This course introduces architecture of digital systems, emphasizing structural principles common to a wide range of technologies. It covers the topics including multilevel implementation strategies, definition of new primitives (e.g., gates, instructions, procedures, processes) and their mechanization using lower-level elements. It also includes analysis of potential concurrency, precedence constraints and performance measures, pipelined and multidimensional systems, instruction set design issues and architectural support for contemporary software structures.
This business and management course will focus on the necessary project management skills to successfully manage projects, distinguishing three areas: the project manager and the team, the project process and the project context.
The course focuses on the early project phases, including examples from technical projects within various sectors and industries (amongst others, but not limited to, infrastructure projects and construction projects).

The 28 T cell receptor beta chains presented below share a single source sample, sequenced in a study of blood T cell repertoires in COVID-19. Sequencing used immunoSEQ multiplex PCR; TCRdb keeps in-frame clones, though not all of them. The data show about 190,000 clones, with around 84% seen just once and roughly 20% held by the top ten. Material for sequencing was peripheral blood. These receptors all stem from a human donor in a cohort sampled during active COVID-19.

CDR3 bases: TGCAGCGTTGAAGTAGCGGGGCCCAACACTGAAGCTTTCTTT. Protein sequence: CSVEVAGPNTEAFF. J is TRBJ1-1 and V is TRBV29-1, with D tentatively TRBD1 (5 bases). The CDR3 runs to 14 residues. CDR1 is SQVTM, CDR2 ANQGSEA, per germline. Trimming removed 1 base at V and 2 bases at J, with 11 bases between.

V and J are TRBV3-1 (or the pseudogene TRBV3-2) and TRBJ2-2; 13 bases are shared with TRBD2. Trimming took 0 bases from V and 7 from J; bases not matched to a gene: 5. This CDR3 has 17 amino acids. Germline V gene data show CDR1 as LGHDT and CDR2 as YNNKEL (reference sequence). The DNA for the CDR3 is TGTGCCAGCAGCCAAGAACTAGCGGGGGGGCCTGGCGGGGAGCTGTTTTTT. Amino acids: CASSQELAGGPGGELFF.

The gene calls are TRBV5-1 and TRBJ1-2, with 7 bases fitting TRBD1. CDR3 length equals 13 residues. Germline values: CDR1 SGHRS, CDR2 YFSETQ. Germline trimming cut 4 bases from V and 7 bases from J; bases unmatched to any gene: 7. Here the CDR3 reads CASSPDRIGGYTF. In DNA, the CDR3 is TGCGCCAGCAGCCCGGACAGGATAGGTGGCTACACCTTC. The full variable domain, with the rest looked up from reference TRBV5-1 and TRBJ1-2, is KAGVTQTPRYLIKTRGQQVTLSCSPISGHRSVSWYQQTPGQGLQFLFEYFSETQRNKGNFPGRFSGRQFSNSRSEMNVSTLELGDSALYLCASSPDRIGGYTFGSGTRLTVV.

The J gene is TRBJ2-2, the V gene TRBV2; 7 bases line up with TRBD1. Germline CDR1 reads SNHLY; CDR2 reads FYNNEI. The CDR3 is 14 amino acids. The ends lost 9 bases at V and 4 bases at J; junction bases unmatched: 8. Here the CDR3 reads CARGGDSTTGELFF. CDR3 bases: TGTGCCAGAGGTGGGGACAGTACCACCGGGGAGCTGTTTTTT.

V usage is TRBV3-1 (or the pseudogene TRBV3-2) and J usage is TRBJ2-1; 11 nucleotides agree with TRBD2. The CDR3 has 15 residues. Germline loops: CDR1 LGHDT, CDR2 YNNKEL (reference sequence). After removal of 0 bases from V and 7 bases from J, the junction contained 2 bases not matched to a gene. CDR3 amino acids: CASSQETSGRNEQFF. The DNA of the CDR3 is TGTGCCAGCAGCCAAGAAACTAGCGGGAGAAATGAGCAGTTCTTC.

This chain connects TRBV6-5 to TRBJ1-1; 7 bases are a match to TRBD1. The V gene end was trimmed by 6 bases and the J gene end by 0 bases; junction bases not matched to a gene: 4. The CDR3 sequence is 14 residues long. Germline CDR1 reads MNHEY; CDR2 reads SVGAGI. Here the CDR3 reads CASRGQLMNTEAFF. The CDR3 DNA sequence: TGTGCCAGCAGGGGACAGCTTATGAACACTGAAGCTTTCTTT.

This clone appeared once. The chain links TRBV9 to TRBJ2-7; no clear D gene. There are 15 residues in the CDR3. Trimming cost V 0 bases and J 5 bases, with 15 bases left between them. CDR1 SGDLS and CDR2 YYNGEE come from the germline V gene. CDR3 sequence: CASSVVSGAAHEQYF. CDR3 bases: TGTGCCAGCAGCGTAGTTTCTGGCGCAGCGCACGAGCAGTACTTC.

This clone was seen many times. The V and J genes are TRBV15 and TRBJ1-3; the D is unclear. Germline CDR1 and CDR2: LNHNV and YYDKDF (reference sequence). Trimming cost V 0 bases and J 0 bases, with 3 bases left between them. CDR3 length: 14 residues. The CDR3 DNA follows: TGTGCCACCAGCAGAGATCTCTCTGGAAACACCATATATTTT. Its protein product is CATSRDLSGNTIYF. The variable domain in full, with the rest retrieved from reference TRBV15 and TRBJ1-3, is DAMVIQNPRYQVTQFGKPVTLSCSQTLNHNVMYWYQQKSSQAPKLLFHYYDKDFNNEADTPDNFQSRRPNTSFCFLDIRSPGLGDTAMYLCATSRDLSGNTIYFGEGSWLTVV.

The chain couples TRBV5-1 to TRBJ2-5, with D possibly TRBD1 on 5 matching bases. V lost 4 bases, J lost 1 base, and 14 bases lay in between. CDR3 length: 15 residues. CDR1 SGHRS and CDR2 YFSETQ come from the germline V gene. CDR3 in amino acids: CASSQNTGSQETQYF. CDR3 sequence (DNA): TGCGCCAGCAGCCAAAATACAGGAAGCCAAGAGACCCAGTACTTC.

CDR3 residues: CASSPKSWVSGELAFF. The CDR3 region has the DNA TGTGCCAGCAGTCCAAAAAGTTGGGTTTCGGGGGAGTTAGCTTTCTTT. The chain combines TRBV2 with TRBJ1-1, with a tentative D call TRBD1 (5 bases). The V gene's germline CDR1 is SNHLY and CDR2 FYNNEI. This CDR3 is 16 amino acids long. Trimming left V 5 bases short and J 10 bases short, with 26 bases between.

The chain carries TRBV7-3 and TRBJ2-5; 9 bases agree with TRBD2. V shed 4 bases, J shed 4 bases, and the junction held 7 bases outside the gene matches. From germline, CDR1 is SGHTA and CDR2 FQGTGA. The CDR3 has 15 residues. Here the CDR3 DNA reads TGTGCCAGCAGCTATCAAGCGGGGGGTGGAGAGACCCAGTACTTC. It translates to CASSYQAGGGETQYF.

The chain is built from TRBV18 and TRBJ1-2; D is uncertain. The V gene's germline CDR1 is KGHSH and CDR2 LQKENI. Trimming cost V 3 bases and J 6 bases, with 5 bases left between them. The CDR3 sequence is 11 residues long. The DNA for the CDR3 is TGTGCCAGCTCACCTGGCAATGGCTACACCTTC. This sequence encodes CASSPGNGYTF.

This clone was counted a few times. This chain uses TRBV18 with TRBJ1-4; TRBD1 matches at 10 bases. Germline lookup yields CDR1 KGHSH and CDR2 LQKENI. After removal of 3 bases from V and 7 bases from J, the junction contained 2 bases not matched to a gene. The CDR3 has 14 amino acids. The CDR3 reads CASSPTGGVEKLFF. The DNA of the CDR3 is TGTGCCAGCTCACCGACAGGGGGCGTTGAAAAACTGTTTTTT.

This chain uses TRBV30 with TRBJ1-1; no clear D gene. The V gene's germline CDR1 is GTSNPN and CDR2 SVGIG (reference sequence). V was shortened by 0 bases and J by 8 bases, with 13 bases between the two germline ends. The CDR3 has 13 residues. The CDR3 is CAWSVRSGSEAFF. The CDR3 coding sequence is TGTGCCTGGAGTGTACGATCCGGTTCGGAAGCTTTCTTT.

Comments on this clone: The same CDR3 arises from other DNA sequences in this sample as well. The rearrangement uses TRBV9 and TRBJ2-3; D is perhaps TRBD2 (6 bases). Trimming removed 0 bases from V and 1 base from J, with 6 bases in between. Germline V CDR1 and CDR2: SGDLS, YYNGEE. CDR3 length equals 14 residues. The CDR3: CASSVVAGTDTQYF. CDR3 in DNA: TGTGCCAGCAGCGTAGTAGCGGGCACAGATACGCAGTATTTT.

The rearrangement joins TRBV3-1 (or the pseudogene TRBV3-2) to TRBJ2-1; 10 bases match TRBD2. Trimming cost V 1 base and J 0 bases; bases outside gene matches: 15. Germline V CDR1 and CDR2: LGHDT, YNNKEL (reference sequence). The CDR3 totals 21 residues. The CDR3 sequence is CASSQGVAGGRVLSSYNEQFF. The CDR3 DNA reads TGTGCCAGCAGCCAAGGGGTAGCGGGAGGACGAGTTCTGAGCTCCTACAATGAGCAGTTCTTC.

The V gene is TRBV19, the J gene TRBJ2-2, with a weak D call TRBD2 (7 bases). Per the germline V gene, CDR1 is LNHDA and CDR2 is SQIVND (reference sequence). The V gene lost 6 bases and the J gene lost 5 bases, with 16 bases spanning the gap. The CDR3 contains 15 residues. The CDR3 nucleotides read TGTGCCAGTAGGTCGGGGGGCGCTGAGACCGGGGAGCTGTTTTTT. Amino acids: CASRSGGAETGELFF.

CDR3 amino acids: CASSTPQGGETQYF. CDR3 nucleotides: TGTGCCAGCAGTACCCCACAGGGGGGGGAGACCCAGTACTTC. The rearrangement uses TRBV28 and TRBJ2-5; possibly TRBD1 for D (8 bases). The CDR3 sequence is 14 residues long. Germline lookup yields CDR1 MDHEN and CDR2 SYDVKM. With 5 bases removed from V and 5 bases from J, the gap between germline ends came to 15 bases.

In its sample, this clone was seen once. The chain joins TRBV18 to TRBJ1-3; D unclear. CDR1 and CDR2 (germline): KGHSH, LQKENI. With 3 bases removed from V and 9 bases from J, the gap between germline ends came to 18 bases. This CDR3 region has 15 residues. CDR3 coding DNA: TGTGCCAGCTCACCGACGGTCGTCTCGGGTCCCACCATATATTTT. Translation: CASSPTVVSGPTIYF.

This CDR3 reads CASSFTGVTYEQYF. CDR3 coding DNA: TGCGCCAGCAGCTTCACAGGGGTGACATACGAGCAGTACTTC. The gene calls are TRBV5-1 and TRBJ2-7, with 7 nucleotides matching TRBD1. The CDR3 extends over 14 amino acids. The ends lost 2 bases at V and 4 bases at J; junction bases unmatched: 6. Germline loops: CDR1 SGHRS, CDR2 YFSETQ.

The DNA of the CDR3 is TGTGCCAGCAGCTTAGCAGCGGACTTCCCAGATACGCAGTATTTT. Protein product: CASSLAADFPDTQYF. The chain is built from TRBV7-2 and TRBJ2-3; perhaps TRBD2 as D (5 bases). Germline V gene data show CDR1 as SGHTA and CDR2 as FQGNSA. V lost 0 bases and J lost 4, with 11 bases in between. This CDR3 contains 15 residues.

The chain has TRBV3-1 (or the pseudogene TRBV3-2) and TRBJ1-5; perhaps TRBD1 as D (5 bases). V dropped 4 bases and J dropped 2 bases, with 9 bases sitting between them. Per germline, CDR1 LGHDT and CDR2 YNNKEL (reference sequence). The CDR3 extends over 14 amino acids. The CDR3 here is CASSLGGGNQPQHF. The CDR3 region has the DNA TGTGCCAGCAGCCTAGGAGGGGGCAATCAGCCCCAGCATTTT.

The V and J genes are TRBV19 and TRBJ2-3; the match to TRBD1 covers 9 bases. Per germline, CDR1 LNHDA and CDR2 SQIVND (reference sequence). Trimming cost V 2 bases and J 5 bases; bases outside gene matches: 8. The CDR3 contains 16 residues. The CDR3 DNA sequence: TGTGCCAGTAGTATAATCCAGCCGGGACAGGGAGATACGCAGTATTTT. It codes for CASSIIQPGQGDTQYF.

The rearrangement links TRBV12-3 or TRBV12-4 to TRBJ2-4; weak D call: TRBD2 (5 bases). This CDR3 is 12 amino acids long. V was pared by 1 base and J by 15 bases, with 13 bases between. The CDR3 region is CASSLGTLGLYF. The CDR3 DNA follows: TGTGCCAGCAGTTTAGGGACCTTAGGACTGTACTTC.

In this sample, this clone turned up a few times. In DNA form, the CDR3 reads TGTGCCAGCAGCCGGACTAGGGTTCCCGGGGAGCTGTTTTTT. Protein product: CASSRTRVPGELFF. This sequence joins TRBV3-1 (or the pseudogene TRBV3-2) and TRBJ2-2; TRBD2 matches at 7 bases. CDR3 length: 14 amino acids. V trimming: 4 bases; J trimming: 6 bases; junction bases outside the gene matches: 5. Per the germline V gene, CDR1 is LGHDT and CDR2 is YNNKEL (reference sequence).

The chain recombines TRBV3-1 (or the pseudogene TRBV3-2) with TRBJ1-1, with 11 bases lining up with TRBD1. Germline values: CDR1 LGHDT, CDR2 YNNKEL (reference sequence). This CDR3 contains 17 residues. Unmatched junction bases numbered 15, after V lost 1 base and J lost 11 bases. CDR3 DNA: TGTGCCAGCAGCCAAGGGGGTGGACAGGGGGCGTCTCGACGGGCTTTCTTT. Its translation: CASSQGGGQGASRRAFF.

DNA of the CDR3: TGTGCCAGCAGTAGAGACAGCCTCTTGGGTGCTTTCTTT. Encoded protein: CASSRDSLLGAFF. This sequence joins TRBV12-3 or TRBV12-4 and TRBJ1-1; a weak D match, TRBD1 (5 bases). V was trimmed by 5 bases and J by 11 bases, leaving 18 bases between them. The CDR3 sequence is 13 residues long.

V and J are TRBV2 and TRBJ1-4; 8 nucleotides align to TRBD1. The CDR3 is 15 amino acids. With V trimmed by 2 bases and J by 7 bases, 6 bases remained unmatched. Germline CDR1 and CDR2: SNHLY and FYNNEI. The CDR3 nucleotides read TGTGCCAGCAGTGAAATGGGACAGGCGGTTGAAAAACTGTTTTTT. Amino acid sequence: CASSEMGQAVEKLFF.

This class is designed to expose you to the cycles of disasters, the roots of emergency planning in the U.S., how to understand and map vulnerabilities, and expose you to the disaster planning in different contexts, including in developing countries.
When they’re used well, graphs can help us intuitively grasp complex data. But as visual software has enabled more usage of graphs throughout all media, it has also made them easier to use in a careless or dishonest way — and as it turns out, there are plenty of ways graphs can mislead and outright manipulate. Lea Gaslowitz shares some things to look out for.
A quick demo of how Google's reverse image search tool can be used to fact check and research images.
Have you ever wondered about the source or history behind an image? Google image search can help provide answers. Whether you're doing research or just curious, reverse image search offers a digital paper trail of where an image has appeared on the internet. All you need to do is drag and drop an image into the images.google.com search bar, paste a url into the search bar, or right click on an image when using the Chrome browser.